In ‘When the Curfew Blows,’ Woody Guthrie bellows, “Was the lonesomest sound, boys/ that ever heard sound, boys/ like the midnight wind, boy/ when the curfew blows.” Gaining their footing in the marshy bayous of Baton Rouge, Louisiana, CLAY PARKER AND JODI JAMES would later hear Guthrie’s lyrics and model a life off of the late songwriter’s distinctive demeanor. Taking a cue from Louisiana traditions and closely following in the footsteps of Guthrie, the duo have followed the streams of Southern music sources, generating a lifestyle tinged with the mystery of traditional Americana.
Since meeting around 2009 and both being part of the close-knit Baton Rouge music scene, Clay and Jodi could occasionally be found playing on the same bill, but didn't join forces until late 2014. Shortly thereafter they released a self-titled EP and have never looked back. Their upcoming album inspired by Guthrie’s lyrics, The Lonesomest Sound That Can Sound out July 20th, is the product of countless miles, the encouragement of friends, and a creative union whose existence was always inevitable.
Their sound borrows from and transforms traditional Southern cornerstones such as folk, blues, country, and Americana. However, though the duo remains loyal to the heritage that brought them together, Clay and Jodi are unafraid of experimenting further, often intermixing mellow psychedelia and cosmic country into their classic harmonies.
In fact, Clay and Jodi aren’t afraid of much. Just six months after they wrote their first song together, Clay quit his warehouse job and embarked on tour with Jodi, all without the perks of an advance, a tour manager, or even social media to guide fans to their first shows. “I think we both appreciate old-fashioned methods and ways of doing things,” says Jodi. “We’d rather play a different town every night like artists used to…traveling and bringing our music to all these different people and places organically.”
Though the duo’s nomadic way of reaching listeners may sound daunting in the age of social media, their method has had a rippling effect on both the sleepy Southern towns and large electric cities they’ve passed through on tour. Winning over audiences every night meant that Jodi and Clay built up a long list of industry insiders who believe deeply in their talent. For The Lonesomest Sound That Can Sound, the duo worked closely with multiple engineers, studios, and mixers, including Denton Hatcher at the Blue Velvet Studio and Joshua St. Moblo at the Bakery Sound Studio. “We love all the people that we worked with,” says Jodi. “It’s not just somebody whose production style we heard and then met for the first time. All the people that we worked with are close to us.”
Just as Clay and Jodi’s work with their collaborators is intimate and founded primarily on trust, the duo’s own collaboration method is so deeply ingrained that, to others, it projects a secret, enigmatic quality. Writing their first twelve songs together remotely over the course of just a couple of weeks, while Jodi was spending time in Nashville and Clay remained in Baton Rouge, the duo soon learned that they shared something unusual. “We very quickly saw each other’s nuances,” says Clay. “It seemed that when we did this just the two of us, it held more power that just us doing our solo songs as a duo. We started writing songs that will always be done as a duo.”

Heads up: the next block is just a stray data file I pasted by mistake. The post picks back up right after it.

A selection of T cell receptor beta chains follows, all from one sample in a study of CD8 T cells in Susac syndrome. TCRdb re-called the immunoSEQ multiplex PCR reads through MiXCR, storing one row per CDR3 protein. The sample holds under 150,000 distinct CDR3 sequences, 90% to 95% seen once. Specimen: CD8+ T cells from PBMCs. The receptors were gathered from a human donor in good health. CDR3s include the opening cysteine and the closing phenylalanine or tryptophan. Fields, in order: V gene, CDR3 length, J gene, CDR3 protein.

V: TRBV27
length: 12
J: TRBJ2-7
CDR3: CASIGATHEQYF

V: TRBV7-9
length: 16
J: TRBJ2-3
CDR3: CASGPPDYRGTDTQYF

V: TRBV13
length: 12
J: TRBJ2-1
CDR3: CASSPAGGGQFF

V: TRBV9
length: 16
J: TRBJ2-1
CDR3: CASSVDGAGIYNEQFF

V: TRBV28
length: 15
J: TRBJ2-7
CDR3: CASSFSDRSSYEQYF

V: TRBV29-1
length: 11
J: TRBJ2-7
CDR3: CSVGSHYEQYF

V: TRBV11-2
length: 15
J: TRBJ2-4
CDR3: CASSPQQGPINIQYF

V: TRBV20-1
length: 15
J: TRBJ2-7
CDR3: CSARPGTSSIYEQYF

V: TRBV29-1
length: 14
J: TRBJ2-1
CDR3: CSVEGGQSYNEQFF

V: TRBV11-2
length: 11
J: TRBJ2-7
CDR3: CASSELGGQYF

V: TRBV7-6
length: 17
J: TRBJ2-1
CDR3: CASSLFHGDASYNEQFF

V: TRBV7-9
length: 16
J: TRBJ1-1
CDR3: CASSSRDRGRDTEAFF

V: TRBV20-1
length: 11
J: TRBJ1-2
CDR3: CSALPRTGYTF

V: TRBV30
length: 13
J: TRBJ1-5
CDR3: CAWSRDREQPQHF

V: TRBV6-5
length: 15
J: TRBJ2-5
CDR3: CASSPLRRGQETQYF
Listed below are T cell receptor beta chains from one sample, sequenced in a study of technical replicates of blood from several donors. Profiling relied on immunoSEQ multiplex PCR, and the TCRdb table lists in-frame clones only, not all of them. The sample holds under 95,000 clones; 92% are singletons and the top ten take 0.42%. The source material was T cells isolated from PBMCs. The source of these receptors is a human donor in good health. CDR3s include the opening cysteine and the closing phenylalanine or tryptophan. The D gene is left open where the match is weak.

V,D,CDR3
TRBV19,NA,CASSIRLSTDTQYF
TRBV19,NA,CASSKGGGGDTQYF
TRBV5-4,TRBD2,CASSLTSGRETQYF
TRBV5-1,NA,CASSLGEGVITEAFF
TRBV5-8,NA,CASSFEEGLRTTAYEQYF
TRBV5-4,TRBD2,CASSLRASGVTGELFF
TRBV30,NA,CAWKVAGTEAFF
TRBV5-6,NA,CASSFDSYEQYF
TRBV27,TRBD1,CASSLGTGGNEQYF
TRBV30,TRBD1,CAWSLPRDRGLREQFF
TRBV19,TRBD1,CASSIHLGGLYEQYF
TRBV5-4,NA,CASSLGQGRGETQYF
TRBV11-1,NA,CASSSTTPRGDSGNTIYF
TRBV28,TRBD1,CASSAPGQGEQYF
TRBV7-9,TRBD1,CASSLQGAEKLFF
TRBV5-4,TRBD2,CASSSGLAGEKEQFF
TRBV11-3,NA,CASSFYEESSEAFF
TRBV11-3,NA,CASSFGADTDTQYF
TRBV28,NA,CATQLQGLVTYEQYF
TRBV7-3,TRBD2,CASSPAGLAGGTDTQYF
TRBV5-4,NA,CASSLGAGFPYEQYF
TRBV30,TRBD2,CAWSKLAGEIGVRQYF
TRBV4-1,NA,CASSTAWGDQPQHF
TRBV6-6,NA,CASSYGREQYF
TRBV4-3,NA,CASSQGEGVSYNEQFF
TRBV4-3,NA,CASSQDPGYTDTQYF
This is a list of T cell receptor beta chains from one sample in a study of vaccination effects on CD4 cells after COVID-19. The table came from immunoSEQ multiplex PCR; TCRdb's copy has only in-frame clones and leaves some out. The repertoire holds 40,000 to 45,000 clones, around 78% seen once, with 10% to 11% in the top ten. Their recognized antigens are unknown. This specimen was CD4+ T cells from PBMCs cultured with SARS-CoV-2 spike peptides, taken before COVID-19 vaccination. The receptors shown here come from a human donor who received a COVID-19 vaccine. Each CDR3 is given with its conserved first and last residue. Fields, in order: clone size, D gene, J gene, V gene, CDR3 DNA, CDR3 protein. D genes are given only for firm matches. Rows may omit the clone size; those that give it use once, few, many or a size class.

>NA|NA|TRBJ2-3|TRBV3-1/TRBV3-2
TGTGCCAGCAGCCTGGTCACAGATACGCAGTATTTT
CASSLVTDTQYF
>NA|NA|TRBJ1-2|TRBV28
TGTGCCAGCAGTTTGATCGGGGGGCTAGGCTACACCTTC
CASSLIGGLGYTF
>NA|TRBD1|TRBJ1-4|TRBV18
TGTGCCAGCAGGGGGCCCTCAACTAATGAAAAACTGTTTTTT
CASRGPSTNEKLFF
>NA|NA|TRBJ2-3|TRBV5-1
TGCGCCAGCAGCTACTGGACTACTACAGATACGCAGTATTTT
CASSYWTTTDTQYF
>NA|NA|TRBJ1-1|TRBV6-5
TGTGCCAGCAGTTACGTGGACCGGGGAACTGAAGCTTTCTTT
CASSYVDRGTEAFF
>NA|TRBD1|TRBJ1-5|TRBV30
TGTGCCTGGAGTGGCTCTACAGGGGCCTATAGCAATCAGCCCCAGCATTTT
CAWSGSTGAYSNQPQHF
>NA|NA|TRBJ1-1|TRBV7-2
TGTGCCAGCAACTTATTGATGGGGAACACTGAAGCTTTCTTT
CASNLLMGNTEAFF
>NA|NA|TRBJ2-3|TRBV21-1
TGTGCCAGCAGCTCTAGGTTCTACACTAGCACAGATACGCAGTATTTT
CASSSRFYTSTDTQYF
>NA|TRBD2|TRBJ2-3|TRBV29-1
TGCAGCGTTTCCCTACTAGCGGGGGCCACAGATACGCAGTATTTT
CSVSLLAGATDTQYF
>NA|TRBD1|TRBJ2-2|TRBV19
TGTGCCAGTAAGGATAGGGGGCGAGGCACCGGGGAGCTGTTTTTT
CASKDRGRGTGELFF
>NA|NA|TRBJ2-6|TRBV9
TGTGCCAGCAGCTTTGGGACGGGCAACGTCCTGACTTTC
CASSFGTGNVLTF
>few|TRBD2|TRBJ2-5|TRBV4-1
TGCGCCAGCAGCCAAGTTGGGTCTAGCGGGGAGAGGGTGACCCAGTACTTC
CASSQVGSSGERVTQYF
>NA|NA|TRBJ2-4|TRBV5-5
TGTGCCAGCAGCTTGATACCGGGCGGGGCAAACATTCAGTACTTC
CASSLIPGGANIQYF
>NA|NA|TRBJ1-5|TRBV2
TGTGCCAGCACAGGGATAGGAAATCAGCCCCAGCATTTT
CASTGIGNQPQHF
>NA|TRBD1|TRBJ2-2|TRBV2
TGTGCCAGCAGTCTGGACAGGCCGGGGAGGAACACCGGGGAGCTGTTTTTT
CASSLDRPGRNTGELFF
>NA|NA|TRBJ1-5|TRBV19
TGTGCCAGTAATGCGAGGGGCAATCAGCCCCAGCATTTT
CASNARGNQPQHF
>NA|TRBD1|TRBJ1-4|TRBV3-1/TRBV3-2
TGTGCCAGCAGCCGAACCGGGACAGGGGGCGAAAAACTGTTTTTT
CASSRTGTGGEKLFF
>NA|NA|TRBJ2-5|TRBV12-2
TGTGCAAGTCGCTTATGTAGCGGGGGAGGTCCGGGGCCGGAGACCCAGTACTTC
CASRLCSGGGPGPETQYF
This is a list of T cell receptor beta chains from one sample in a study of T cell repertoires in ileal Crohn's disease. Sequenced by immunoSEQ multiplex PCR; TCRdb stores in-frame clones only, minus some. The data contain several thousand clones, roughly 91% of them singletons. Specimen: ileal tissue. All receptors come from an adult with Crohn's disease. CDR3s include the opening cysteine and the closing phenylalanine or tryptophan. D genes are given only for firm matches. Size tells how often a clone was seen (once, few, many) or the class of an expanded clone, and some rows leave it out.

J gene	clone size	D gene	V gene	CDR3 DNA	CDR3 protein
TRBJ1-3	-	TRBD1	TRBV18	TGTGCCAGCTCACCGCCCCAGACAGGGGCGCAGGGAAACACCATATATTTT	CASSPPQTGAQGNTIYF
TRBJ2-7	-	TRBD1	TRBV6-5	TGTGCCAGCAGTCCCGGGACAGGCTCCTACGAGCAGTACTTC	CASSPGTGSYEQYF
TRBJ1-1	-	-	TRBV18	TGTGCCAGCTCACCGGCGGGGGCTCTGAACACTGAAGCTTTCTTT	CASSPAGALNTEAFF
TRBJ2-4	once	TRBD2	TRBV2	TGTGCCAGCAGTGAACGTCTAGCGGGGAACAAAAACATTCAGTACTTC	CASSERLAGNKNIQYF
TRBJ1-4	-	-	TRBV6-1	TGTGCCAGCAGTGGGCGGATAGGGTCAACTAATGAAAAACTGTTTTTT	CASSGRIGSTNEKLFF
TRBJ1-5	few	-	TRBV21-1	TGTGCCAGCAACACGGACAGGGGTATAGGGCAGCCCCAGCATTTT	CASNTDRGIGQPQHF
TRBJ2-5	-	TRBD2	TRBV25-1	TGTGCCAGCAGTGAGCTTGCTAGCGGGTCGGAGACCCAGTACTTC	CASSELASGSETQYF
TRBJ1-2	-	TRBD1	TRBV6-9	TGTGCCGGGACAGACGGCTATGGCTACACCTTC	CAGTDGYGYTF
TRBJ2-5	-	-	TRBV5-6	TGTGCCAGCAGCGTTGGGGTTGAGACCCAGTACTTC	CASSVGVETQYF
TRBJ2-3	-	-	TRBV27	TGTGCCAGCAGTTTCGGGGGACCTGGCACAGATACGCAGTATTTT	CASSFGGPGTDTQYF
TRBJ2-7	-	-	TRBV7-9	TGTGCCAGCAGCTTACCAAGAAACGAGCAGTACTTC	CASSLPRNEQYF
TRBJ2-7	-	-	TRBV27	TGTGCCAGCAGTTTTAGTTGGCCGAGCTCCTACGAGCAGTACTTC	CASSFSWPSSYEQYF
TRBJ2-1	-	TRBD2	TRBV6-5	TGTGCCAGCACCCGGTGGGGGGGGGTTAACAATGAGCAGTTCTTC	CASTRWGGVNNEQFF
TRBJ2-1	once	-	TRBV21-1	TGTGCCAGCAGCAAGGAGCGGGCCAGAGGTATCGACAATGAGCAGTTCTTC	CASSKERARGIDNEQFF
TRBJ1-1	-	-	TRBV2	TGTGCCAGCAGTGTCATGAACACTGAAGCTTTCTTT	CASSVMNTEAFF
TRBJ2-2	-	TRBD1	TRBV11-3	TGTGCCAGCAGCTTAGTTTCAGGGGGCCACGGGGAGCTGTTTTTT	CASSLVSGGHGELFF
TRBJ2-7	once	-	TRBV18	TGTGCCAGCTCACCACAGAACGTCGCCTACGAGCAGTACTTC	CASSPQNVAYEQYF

When speaking, Clay sparks and trails, sketching profound comparisons and images whereas Jodi’s steadfast way of unearthing details brings a certain warmth to Clay’s notions. Their complementary personalities are immediately apparent not just in their songwriting, but in the way they communicate with each other. The duo’s magnetic nature is so transparent that even strangers become curious. One such stranger, Ethan Hawke, decided to cast Clay and Jodi for a musical role in his newly released 2018 film, Blaze, after meeting them at what Clay describes as a neighborhood “hootenanny” in a small town just north of Baton Rouge.
2018 proved to be off to a good start when Clay and Jodi were invited to play the New Orleans Jazz and Heritage Festival. The duo gave an electrifying performance, bringing the seated crowd in front of the Lagniappe stage to their feet at the end of their set.
In explaining the origins of their upcoming album, Clay recounts the traditional folk fable, ‘Stone Soup’. Within the tale, a homeless man approaches a strange town with nothing but stones in his pocket to offer the townspeople. With the help of the generosity of strangers who offer a single ingredient at a time, the homeless man is able to make a pot of soup large enough for the whole town to eat. “The recording came together in an interesting way first and foremost because we’re poor,” jokes Clay. “There were people that simply heard us and believed in what we were doing and offered their services for next to nothing. That’s really how this record came about.” If there was ever a need for Stone Soup, Clay Parker and Jodi James have surely perfected the recipe.
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